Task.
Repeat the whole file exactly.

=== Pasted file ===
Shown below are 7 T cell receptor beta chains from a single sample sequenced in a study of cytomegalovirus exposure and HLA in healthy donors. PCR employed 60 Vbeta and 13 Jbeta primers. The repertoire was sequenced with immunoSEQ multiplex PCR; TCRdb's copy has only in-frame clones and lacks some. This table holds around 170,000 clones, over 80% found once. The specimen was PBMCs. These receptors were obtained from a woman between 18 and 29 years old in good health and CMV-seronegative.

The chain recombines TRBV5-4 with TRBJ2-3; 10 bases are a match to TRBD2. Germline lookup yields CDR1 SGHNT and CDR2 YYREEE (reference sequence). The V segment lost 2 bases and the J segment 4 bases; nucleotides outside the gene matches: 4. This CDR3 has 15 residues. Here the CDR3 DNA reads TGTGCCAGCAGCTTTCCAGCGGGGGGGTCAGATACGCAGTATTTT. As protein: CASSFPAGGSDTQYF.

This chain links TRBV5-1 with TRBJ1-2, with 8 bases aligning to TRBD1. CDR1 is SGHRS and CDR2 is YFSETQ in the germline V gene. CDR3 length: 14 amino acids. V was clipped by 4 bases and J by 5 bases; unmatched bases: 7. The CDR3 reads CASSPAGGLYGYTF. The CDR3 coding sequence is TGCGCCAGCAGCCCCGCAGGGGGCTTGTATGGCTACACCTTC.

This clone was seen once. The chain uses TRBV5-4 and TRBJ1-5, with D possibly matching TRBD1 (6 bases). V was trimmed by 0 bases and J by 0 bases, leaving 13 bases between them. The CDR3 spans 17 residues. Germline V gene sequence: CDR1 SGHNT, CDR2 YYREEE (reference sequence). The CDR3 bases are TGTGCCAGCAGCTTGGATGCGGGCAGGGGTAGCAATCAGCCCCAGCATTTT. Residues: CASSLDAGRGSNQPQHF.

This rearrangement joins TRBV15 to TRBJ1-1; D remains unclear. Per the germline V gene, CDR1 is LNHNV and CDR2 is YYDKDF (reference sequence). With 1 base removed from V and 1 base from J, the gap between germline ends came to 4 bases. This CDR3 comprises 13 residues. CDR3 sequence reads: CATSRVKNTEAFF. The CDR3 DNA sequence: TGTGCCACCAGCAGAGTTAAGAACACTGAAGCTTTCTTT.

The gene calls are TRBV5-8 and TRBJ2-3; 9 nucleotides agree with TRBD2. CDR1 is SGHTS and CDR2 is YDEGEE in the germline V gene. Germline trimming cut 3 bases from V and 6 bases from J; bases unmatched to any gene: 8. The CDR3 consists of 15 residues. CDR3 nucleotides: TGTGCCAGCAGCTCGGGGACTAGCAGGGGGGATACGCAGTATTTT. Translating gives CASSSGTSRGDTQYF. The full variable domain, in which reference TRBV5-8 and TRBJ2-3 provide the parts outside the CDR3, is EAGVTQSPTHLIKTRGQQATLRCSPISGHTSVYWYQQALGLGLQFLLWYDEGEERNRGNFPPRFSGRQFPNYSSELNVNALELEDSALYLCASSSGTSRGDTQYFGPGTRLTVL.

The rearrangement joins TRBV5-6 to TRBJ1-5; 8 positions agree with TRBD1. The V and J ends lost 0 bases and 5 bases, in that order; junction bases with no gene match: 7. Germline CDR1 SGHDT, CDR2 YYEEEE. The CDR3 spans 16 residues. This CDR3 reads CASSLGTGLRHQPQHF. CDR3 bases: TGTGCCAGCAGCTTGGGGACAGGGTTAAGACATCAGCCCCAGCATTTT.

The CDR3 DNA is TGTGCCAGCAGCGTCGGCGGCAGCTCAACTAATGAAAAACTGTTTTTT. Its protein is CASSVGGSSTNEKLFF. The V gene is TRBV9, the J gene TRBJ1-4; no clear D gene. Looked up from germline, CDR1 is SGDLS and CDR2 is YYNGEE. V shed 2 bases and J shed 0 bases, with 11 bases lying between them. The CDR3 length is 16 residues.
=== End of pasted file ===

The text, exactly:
Shown below are 7 T cell receptor beta chains from a single sample sequenced in a study of cytomegalovirus exposure and HLA in healthy donors. PCR employed 60 Vbeta and 13 Jbeta primers. The repertoire was sequenced with immunoSEQ multiplex PCR; TCRdb's copy has only in-frame clones and lacks some. This table holds around 170,000 clones, over 80% found once. The specimen was PBMCs. These receptors were obtained from a woman between 18 and 29 years old in good health and CMV-seronegative.

The chain recombines TRBV5-4 with TRBJ2-3; 10 bases are a match to TRBD2. Germline lookup yields CDR1 SGHNT and CDR2 YYREEE (reference sequence). The V segment lost 2 bases and the J segment 4 bases; nucleotides outside the gene matches: 4. This CDR3 has 15 residues. Here the CDR3 DNA reads TGTGCCAGCAGCTTTCCAGCGGGGGGGTCAGATACGCAGTATTTT. As protein: CASSFPAGGSDTQYF.

This chain links TRBV5-1 with TRBJ1-2, with 8 bases aligning to TRBD1. CDR1 is SGHRS and CDR2 is YFSETQ in the germline V gene. CDR3 length: 14 amino acids. V was clipped by 4 bases and J by 5 bases; unmatched bases: 7. The CDR3 reads CASSPAGGLYGYTF. The CDR3 coding sequence is TGCGCCAGCAGCCCCGCAGGGGGCTTGTATGGCTACACCTTC.

This clone was seen once. The chain uses TRBV5-4 and TRBJ1-5, with D possibly matching TRBD1 (6 bases). V was trimmed by 0 bases and J by 0 bases, leaving 13 bases between them. The CDR3 spans 17 residues. Germline V gene sequence: CDR1 SGHNT, CDR2 YYREEE (reference sequence). The CDR3 bases are TGTGCCAGCAGCTTGGATGCGGGCAGGGGTAGCAATCAGCCCCAGCATTTT. Residues: CASSLDAGRGSNQPQHF.

This rearrangement joins TRBV15 to TRBJ1-1; D remains unclear. Per the germline V gene, CDR1 is LNHNV and CDR2 is YYDKDF (reference sequence). With 1 base removed from V and 1 base from J, the gap between germline ends came to 4 bases. This CDR3 comprises 13 residues. CDR3 sequence reads: CATSRVKNTEAFF. The CDR3 DNA sequence: TGTGCCACCAGCAGAGTTAAGAACACTGAAGCTTTCTTT.

The gene calls are TRBV5-8 and TRBJ2-3; 9 nucleotides agree with TRBD2. CDR1 is SGHTS and CDR2 is YDEGEE in the germline V gene. Germline trimming cut 3 bases from V and 6 bases from J; bases unmatched to any gene: 8. The CDR3 consists of 15 residues. CDR3 nucleotides: TGTGCCAGCAGCTCGGGGACTAGCAGGGGGGATACGCAGTATTTT. Translating gives CASSSGTSRGDTQYF. The full variable domain, in which reference TRBV5-8 and TRBJ2-3 provide the parts outside the CDR3, is EAGVTQSPTHLIKTRGQQATLRCSPISGHTSVYWYQQALGLGLQFLLWYDEGEERNRGNFPPRFSGRQFPNYSSELNVNALELEDSALYLCASSSGTSRGDTQYFGPGTRLTVL.

The rearrangement joins TRBV5-6 to TRBJ1-5; 8 positions agree with TRBD1. The V and J ends lost 0 bases and 5 bases, in that order; junction bases with no gene match: 7. Germline CDR1 SGHDT, CDR2 YYEEEE. The CDR3 spans 16 residues. This CDR3 reads CASSLGTGLRHQPQHF. CDR3 bases: TGTGCCAGCAGCTTGGGGACAGGGTTAAGACATCAGCCCCAGCATTTT.

The CDR3 DNA is TGTGCCAGCAGCGTCGGCGGCAGCTCAACTAATGAAAAACTGTTTTTT. Its protein is CASSVGGSSTNEKLFF. The V gene is TRBV9, the J gene TRBJ1-4; no clear D gene. Looked up from germline, CDR1 is SGDLS and CDR2 is YYNGEE. V shed 2 bases and J shed 0 bases, with 11 bases lying between them. The CDR3 length is 16 residues.